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Official Records of the Union and Confederate Armies, Chapter XXII: Operations in Kentucky, Tennessee, North Mississippi, North Alabama, and Southwest Virginia. March 4-June 10, 1862., Part II: Correspondence, Orders, and Returns. (ed. Lieut. Col. Robert N. Scott) 9 9 Browse Search
Frederick H. Dyer, Compendium of the War of the Rebellion: Regimental Histories 5 5 Browse Search
Alfred Roman, The military operations of General Beauregard in the war between the states, 1861 to 1865 5 5 Browse Search
Frederick H. Dyer, Compendium of the War of the Rebellion: Battles 5 5 Browse Search
Rebellion Record: a Diary of American Events: Documents and Narratives, Volume 4. (ed. Frank Moore) 4 4 Browse Search
Official Records of the Union and Confederate Armies, Chapter XXII: Operations in Kentucky, Tennessee, North Mississippi, North Alabama, and Southwest Virginia. March 4-June 10, 1862. (ed. Lieut. Col. Robert N. Scott) 3 3 Browse Search
Thomas Wentworth Higginson, Massachusetts in the Army and Navy during the war of 1861-1865, vol. 2 3 3 Browse Search
The Daily Dispatch: March 11, 1862., [Electronic resource] 2 2 Browse Search
Benson J. Lossing, Pictorial Field Book of the Civil War. Volume 2. 1 1 Browse Search
Elias Nason, McClellan's Own Story: the war for the union, the soldiers who fought it, the civilians who directed it, and his relations to them. 1 1 Browse Search
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Browsing named entities in Fitzhugh Lee, General Lee. You can also browse the collection for March 16th, 1862 AD or search for March 16th, 1862 AD in all documents.

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Fitzhugh Lee, General Lee, Chapter 7: Atlantic coast defenses.-assigned to duty in Richmond as commander in chief under the direction of the Southern President. (search)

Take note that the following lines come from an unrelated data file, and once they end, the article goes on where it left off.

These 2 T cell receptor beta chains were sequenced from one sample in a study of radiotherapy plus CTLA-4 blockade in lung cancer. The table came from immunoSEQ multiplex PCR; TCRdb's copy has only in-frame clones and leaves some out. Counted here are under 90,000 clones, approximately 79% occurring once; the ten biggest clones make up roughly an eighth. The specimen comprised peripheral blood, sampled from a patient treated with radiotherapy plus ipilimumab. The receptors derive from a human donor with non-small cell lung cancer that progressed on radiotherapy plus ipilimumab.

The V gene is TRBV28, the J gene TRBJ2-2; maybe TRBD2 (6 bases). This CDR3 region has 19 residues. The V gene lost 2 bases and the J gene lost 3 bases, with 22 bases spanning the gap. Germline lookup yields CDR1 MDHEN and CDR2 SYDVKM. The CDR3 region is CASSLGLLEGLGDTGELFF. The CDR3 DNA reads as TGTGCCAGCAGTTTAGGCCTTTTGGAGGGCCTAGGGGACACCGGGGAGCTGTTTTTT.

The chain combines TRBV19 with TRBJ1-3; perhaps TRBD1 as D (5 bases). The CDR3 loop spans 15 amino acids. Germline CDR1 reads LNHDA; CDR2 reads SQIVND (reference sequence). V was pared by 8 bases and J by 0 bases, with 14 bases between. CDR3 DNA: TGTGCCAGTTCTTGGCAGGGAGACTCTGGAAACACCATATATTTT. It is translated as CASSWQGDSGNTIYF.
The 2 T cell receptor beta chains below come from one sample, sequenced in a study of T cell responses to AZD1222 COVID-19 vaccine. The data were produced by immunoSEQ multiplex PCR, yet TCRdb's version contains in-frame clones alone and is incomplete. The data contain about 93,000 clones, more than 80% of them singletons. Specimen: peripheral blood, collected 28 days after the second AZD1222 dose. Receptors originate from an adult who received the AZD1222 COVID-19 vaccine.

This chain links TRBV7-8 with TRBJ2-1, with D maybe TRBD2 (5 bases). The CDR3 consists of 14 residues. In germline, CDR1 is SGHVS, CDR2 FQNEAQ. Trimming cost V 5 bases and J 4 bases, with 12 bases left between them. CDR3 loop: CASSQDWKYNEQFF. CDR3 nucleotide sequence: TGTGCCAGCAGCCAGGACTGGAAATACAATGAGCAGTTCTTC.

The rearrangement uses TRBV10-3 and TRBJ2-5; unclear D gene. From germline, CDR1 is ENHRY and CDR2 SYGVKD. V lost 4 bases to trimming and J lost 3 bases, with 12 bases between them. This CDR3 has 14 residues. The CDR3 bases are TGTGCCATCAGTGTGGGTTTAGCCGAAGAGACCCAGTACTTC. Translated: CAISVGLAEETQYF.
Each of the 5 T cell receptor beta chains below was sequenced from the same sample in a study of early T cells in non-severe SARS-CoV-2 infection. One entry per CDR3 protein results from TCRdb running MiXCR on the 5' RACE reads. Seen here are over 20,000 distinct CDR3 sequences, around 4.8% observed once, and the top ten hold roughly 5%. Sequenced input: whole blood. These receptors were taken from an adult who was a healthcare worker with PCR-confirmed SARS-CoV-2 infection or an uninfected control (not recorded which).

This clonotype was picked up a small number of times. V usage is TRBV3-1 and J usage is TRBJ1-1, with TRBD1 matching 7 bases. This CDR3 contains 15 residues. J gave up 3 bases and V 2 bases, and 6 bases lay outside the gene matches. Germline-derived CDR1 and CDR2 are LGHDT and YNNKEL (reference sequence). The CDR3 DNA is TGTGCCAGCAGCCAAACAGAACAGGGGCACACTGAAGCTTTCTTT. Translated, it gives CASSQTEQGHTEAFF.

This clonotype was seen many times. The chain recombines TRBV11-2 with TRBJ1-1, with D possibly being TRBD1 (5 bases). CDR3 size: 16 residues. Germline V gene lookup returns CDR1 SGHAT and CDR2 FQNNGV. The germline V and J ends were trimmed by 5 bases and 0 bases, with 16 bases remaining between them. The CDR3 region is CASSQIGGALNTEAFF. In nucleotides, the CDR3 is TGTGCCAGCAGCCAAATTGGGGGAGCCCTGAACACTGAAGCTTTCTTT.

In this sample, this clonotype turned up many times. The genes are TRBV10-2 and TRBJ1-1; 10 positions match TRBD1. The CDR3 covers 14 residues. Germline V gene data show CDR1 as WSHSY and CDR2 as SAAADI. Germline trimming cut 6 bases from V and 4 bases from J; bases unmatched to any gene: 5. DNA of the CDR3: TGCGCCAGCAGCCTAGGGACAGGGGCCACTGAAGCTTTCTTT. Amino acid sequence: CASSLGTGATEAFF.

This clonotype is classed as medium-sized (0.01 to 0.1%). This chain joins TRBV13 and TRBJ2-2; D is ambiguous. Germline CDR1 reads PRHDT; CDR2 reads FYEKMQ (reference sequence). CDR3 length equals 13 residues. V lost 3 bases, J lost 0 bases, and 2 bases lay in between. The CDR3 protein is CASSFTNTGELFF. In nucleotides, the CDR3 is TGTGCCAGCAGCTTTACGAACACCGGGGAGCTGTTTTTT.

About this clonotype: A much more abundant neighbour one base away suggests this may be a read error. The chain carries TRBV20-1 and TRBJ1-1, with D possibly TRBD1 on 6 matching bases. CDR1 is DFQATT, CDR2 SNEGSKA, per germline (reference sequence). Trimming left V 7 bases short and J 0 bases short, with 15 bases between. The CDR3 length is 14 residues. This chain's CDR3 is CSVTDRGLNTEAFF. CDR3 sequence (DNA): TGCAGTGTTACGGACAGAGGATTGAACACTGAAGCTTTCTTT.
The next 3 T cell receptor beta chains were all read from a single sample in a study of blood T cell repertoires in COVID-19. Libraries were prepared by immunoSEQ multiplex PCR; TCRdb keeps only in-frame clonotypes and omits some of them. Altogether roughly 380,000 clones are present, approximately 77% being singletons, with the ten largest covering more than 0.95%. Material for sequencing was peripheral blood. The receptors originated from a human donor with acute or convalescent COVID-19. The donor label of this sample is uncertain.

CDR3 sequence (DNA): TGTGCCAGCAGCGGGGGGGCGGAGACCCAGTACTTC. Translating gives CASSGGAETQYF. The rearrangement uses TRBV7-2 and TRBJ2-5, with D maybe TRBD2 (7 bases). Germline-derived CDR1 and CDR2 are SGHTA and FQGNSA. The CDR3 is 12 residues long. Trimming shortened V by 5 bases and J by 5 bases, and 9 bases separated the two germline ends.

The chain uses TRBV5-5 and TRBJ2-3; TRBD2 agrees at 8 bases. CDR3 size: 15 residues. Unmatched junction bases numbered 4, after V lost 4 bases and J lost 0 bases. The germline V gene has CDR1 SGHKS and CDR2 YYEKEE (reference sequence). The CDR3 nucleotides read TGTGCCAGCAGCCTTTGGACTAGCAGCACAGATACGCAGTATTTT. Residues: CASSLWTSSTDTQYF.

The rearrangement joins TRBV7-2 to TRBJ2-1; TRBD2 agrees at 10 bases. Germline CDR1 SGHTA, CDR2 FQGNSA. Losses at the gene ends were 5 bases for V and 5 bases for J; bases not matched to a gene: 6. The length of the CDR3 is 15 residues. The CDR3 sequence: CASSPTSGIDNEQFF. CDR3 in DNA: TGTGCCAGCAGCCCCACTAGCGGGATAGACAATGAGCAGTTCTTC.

ew months previous to this his name had been mentioned in connection with the position of Secretary of War. The appointment, however, was not made, possibly because it was considered unwise to confine such great military talent within the bureau of a cabinet officer. General Lee's youngest son, Robert, eighteen years old at this time, made up his mind to leave the University of Virginia and go into the army. His father gave him permission, saying in a letter to his wife: Richmond, March 16, 1862. I went with him to get his overcoat, blankets, etc. There is great difficulty in getting what is good. They have all to be made, and he has gone to the adjutant general's office of Virginia to engage in the service. God grant it may be for his good. I told him of the exemption granted by the Secretary of War to the professors and students of the University, but he expressed no desire to take advantage of it. As I have done all in the matter that seems proper, I must now leave the